The licensed shoeblack who stands at the corner of a public-house facing the Blind School said: "Seeing some people round a parcel which had been fished out of the garden I went over. The parcel lay opened, and I saw the arm of a woman, which had been cut from the body. It was decomposed, and had been laid in lime. The fingers were clenched."
A LETTER FROM SIR J.R. BENNETT.
An extraordinary story was current at Portsmouth, yesterday morning, to the effect that the police the previous night had effected the capture of the perpetrator of the Whitechapel murders. The authorities were very reticent about the affair, but the inquiry resulted in the prisoner being merely bound over to keep the peace for assaulting a woman.
The Law Journal says: The summing-up of the coroner in the Whitechapel case, although at certain points, particularly when he communicated the information given to himself personally, somewhat sensational, on the whole promoted the true function of a coroner's inquest, which is as near to an approach to a proceeding in rein as is known to common law. The regular course would have been to have summoned the person who gave the information as a witness, and the coroner's own evidence, not on oath, of what was told him was technically out of order. Possibly to summon the witness would not have encouraged the production of further evidence, and no doubt the able exposition of the coroner of the case as it now stands is a valuable contribution towards justice, and from one point of view a relief to the public mind. Every one will be glad to know that Whitechapel, whatever its shortcomings, cannot be hels in any sense responsible for this murder, except in so far as it happened to afford conveniences for the execution of its horrible motive.
The following letters appear in the Times:
SIR- The statement made by the coroner to the jury in the inquest in the death of the woman Chapman, and your comments thereon, induce me, in the interests of humanity as well as justice, to request your serious attention to the injurious influence which the theory referred to in your article of this morning is calculated to exert on the public mind.
I will, for the sake of argument, assume that the information given to the coroner by the officer of one of the medical schools is correct, and that, Dr. Phillips is right in considering that the character of the mutilation in question justifies the assumption that the perpetrator was probably one who possessed some knowledge of anatomy.
But that the inference which has been deduced is warranted, any one who is the least acquainted with medical science and practice will unhesitatingly deny and indignantly repudiate. That a lunatic may have desired to obtain possession of certain organs for some insane purpose is very possible, and the theory of the murdering fiend being a madman only derives confirmation from the information obtained by the coroner. But that the parts of the body carried off were wanted for any quasi-scientific publication or any other more or less legitimate purpose no one having any knowledge of medical science will for a moment believe. To say nothing of the utterly absurd notion of the part, or organ, being preserved in a particular way to accompany each copy of an intended publication , the facilities for obtaining such objects for any purpose of legitimate research in any number, either here or in America, without having recourse to crime of any kind are such as to render the suggestion made utterly untenable. There can be no analogy whatever with the atrocious crimes of Burke and Hare, the merest insinuation of which is a gross and unjustifiable calumny on the medical profession and is calculated both to exert an injurious influence on the public mind and defeat the ends of justice,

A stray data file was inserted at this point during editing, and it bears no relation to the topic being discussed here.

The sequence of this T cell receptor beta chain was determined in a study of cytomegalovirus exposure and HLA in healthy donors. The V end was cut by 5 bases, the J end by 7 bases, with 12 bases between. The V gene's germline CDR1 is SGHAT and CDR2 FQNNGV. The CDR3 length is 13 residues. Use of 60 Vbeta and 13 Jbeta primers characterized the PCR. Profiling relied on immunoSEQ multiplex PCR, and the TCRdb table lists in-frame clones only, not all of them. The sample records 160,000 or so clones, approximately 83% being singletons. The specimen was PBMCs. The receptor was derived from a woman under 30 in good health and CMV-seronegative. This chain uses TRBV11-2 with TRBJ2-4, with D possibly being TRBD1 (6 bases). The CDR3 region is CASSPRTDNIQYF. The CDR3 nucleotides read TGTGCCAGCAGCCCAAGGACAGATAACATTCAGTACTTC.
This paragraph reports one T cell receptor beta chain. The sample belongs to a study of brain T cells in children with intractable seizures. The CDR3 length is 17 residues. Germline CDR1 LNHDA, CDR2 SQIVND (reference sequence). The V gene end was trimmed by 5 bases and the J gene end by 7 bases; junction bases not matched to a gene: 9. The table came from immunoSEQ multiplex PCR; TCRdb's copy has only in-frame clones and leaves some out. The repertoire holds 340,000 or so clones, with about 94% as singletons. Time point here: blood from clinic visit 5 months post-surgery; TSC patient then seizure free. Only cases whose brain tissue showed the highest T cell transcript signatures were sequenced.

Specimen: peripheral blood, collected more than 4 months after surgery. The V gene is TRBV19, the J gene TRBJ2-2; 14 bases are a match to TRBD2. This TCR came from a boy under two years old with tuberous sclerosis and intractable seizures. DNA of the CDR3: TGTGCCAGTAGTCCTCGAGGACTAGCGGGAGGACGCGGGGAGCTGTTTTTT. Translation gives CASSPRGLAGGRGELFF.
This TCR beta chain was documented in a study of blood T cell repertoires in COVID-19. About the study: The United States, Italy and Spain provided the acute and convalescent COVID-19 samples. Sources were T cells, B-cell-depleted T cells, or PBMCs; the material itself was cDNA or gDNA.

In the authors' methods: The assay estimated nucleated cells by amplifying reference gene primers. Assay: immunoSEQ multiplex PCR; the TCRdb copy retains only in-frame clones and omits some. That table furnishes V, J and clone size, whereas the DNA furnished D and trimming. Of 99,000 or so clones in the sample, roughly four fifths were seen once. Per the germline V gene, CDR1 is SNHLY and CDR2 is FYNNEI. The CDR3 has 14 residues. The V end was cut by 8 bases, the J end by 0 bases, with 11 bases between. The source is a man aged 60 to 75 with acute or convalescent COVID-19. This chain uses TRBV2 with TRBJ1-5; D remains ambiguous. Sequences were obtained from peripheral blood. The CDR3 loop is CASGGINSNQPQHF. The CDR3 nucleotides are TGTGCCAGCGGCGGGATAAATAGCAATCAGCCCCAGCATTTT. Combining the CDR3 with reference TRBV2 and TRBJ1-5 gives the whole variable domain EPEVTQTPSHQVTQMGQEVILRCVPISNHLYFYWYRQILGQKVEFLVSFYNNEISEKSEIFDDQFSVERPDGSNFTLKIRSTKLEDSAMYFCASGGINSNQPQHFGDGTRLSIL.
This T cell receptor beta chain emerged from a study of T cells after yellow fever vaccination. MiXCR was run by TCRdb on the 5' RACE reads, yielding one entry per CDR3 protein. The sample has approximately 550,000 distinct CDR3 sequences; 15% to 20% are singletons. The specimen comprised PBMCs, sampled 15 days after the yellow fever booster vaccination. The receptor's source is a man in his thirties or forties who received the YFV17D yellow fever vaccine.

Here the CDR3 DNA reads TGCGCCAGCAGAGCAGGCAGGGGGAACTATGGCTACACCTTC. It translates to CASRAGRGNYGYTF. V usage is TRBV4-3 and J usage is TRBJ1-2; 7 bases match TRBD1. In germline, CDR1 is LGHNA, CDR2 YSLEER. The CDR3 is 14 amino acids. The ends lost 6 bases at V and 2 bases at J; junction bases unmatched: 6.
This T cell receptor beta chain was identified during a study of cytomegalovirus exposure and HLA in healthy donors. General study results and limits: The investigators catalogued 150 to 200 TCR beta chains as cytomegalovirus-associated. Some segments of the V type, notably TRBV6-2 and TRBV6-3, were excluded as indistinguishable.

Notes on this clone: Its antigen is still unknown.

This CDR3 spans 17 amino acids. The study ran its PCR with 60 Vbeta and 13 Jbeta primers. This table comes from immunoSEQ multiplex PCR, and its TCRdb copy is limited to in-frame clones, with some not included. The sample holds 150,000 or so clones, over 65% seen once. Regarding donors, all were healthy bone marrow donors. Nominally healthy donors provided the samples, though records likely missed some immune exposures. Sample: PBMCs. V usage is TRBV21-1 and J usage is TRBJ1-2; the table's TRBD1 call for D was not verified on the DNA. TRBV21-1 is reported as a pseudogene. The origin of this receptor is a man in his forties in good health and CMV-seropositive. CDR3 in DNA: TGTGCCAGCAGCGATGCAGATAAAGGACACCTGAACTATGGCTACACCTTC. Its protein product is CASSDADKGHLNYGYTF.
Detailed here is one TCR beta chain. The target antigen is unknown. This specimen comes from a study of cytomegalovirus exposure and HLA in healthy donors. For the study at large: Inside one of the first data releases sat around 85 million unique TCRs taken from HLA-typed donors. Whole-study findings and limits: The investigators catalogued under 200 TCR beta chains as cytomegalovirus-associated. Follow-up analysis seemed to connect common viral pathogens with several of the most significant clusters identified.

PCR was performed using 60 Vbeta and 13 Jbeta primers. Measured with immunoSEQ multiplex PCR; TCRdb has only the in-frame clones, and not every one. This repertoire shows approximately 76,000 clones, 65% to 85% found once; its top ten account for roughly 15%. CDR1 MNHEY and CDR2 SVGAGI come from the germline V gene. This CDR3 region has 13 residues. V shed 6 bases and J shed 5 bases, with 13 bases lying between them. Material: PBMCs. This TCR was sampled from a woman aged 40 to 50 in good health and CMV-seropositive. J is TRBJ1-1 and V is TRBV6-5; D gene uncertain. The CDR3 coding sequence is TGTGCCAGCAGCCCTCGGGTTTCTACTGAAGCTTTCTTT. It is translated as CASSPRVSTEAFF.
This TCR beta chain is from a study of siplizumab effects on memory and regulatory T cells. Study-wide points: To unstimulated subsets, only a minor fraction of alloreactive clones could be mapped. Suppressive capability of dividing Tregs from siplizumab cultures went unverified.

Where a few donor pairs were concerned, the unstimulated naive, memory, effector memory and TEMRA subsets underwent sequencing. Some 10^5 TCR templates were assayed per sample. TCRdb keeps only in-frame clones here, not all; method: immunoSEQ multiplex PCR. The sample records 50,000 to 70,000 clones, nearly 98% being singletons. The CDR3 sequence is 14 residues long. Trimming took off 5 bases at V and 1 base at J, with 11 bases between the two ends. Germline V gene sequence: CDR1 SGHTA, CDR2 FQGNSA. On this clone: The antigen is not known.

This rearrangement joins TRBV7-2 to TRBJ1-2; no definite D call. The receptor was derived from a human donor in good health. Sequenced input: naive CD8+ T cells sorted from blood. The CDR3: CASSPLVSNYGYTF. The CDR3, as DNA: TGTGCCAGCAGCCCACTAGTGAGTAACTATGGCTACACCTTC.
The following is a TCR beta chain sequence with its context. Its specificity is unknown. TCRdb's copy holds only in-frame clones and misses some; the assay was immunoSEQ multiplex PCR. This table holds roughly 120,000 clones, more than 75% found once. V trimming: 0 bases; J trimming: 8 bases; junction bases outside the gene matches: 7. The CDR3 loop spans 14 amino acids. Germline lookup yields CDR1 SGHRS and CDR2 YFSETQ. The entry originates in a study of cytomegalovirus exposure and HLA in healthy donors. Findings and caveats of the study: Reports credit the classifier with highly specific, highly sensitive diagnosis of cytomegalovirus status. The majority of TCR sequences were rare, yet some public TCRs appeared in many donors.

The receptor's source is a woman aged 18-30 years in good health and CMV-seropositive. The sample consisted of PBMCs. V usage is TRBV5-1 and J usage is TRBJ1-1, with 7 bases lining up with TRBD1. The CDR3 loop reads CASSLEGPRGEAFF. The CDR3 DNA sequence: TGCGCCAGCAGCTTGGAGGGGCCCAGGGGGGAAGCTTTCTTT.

If I have expressed myself strongly you will, I trust, ascribe it to my anxiety that neither you nor the officers of justice should be misled, and not to say mere feeling that discredit has unjustly been thrown on the medical profession. Jas. Risbon Bennett.
The theory of the coroner is too horrible; but those of us who remember the days of Burke and his pitch plaister murder of poor boys for the sake of their bodies may well accept it. Have the remains of the other murdered woman been exhumed to confirm the suggestion, and to connect the three murders with the same diabolical trade? C.H. Bromby, Bishop.
It has been ascertained that the incident to which Mr. Wynne Baxter, coroner for East Middlesex, so emphatically referred in his summing up of the evidence given at the inquest concerning the death of Annie Chapman, occurred some months since, towards the close of last year. The person who made the singular application as described, at one of the great London hospitals, and which he repeated at a scientific institution, was for some time a student at the hospital in question, and it is stated he would have been able to procure what he required without incurring any risk. As a matter of fact, according to the experience of demonstrators of anatomy, there is no such value to be attached to what was mentioned by the coroner, who was informed that £20 would be given by the American in every case. In a pecuniary sense there would be no value attaching at all. As a student the applicant must have been conversant with the rules of the dissecting room and with the very strict regulations of the Government in regard to the disposal of post-mortem subjects. He certainly would have excited suspicion by pressing a demand with unusual conditions, the more especially as under proper treatment glycerine, as the medium of preservation, would have been totally unnecessary. This at all events is the view taken by some experts, while others state that the use of glycerine, as opposed to spirits of wine, as a preserving agent would depend to a great extent upon the experiment subsequently intended to be made.